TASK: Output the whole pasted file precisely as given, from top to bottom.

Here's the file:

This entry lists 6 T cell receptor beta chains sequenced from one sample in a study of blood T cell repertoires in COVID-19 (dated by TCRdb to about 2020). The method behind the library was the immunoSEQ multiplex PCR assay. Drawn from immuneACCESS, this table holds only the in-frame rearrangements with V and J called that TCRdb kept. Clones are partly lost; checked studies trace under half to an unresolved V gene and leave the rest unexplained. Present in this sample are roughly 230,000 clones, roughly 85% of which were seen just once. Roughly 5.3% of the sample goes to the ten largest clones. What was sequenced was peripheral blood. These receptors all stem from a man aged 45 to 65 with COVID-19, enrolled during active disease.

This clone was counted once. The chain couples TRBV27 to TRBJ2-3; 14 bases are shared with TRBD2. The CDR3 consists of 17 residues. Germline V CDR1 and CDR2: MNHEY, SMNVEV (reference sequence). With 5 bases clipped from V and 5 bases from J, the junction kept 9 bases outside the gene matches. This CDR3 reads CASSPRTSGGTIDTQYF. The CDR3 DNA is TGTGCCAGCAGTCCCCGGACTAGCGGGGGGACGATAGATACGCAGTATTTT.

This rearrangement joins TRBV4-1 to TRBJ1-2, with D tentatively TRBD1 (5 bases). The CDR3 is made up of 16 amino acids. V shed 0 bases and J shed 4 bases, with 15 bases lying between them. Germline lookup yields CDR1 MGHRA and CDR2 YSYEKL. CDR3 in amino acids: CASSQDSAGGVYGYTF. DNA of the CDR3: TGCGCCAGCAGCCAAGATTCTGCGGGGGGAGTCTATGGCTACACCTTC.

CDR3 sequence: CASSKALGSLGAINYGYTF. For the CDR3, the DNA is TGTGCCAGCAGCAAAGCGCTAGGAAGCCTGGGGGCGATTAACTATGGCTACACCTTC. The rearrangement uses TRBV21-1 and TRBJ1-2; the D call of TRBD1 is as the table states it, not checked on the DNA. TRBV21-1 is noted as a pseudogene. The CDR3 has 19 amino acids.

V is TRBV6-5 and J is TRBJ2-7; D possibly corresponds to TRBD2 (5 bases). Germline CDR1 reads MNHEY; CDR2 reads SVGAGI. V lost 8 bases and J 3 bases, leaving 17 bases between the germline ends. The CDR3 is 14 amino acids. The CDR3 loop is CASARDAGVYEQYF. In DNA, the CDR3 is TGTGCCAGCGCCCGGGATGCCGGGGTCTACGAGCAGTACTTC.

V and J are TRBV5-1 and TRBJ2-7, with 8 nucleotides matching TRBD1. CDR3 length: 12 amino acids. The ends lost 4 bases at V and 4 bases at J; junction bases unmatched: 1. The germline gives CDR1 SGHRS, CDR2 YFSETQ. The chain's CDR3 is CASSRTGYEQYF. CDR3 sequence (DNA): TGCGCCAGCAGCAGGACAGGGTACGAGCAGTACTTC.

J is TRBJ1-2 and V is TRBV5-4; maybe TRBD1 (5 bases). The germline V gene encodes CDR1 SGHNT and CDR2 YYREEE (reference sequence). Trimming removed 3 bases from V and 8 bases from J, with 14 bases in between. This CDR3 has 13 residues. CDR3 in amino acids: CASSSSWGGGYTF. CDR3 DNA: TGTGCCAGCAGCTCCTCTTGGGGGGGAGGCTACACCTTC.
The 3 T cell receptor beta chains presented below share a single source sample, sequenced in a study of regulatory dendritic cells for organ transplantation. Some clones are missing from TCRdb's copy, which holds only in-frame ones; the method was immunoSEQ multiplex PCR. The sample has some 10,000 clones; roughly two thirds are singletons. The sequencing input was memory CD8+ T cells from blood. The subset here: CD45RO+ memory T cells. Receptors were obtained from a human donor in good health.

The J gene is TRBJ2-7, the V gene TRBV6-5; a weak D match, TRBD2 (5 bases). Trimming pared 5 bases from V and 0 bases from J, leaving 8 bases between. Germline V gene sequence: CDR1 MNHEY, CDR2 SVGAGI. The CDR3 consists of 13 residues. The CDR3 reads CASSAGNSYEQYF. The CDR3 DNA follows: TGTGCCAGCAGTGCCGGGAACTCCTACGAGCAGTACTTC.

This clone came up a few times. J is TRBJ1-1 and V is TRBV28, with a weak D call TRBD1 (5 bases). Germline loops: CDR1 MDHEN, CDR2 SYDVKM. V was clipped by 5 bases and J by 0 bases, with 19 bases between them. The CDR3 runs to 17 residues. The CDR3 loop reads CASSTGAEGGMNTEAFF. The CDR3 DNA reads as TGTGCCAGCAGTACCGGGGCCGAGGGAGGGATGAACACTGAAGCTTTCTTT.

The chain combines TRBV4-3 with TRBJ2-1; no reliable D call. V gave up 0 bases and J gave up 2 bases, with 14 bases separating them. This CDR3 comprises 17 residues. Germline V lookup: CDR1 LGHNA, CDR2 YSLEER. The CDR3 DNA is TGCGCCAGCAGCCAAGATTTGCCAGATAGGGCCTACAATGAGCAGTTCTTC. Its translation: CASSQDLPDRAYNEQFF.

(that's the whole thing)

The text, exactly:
This entry lists 6 T cell receptor beta chains sequenced from one sample in a study of blood T cell repertoires in COVID-19 (dated by TCRdb to about 2020). The method behind the library was the immunoSEQ multiplex PCR assay. Drawn from immuneACCESS, this table holds only the in-frame rearrangements with V and J called that TCRdb kept. Clones are partly lost; checked studies trace under half to an unresolved V gene and leave the rest unexplained. Present in this sample are roughly 230,000 clones, roughly 85% of which were seen just once. Roughly 5.3% of the sample goes to the ten largest clones. What was sequenced was peripheral blood. These receptors all stem from a man aged 45 to 65 with COVID-19, enrolled during active disease.

This clone was counted once. The chain couples TRBV27 to TRBJ2-3; 14 bases are shared with TRBD2. The CDR3 consists of 17 residues. Germline V CDR1 and CDR2: MNHEY, SMNVEV (reference sequence). With 5 bases clipped from V and 5 bases from J, the junction kept 9 bases outside the gene matches. This CDR3 reads CASSPRTSGGTIDTQYF. The CDR3 DNA is TGTGCCAGCAGTCCCCGGACTAGCGGGGGGACGATAGATACGCAGTATTTT.

This rearrangement joins TRBV4-1 to TRBJ1-2, with D tentatively TRBD1 (5 bases). The CDR3 is made up of 16 amino acids. V shed 0 bases and J shed 4 bases, with 15 bases lying between them. Germline lookup yields CDR1 MGHRA and CDR2 YSYEKL. CDR3 in amino acids: CASSQDSAGGVYGYTF. DNA of the CDR3: TGCGCCAGCAGCCAAGATTCTGCGGGGGGAGTCTATGGCTACACCTTC.

CDR3 sequence: CASSKALGSLGAINYGYTF. For the CDR3, the DNA is TGTGCCAGCAGCAAAGCGCTAGGAAGCCTGGGGGCGATTAACTATGGCTACACCTTC. The rearrangement uses TRBV21-1 and TRBJ1-2; the D call of TRBD1 is as the table states it, not checked on the DNA. TRBV21-1 is noted as a pseudogene. The CDR3 has 19 amino acids.

V is TRBV6-5 and J is TRBJ2-7; D possibly corresponds to TRBD2 (5 bases). Germline CDR1 reads MNHEY; CDR2 reads SVGAGI. V lost 8 bases and J 3 bases, leaving 17 bases between the germline ends. The CDR3 is 14 amino acids. The CDR3 loop is CASARDAGVYEQYF. In DNA, the CDR3 is TGTGCCAGCGCCCGGGATGCCGGGGTCTACGAGCAGTACTTC.

V and J are TRBV5-1 and TRBJ2-7, with 8 nucleotides matching TRBD1. CDR3 length: 12 amino acids. The ends lost 4 bases at V and 4 bases at J; junction bases unmatched: 1. The germline gives CDR1 SGHRS, CDR2 YFSETQ. The chain's CDR3 is CASSRTGYEQYF. CDR3 sequence (DNA): TGCGCCAGCAGCAGGACAGGGTACGAGCAGTACTTC.

J is TRBJ1-2 and V is TRBV5-4; maybe TRBD1 (5 bases). The germline V gene encodes CDR1 SGHNT and CDR2 YYREEE (reference sequence). Trimming removed 3 bases from V and 8 bases from J, with 14 bases in between. This CDR3 has 13 residues. CDR3 in amino acids: CASSSSWGGGYTF. CDR3 DNA: TGTGCCAGCAGCTCCTCTTGGGGGGGAGGCTACACCTTC.
The 3 T cell receptor beta chains presented below share a single source sample, sequenced in a study of regulatory dendritic cells for organ transplantation. Some clones are missing from TCRdb's copy, which holds only in-frame ones; the method was immunoSEQ multiplex PCR. The sample has some 10,000 clones; roughly two thirds are singletons. The sequencing input was memory CD8+ T cells from blood. The subset here: CD45RO+ memory T cells. Receptors were obtained from a human donor in good health.

The J gene is TRBJ2-7, the V gene TRBV6-5; a weak D match, TRBD2 (5 bases). Trimming pared 5 bases from V and 0 bases from J, leaving 8 bases between. Germline V gene sequence: CDR1 MNHEY, CDR2 SVGAGI. The CDR3 consists of 13 residues. The CDR3 reads CASSAGNSYEQYF. The CDR3 DNA follows: TGTGCCAGCAGTGCCGGGAACTCCTACGAGCAGTACTTC.

This clone came up a few times. J is TRBJ1-1 and V is TRBV28, with a weak D call TRBD1 (5 bases). Germline loops: CDR1 MDHEN, CDR2 SYDVKM. V was clipped by 5 bases and J by 0 bases, with 19 bases between them. The CDR3 runs to 17 residues. The CDR3 loop reads CASSTGAEGGMNTEAFF. The CDR3 DNA reads as TGTGCCAGCAGTACCGGGGCCGAGGGAGGGATGAACACTGAAGCTTTCTTT.

The chain combines TRBV4-3 with TRBJ2-1; no reliable D call. V gave up 0 bases and J gave up 2 bases, with 14 bases separating them. This CDR3 comprises 17 residues. Germline V lookup: CDR1 LGHNA, CDR2 YSLEER. The CDR3 DNA is TGCGCCAGCAGCCAAGATTTGCCAGATAGGGCCTACAATGAGCAGTTCTTC. Its translation: CASSQDLPDRAYNEQFF.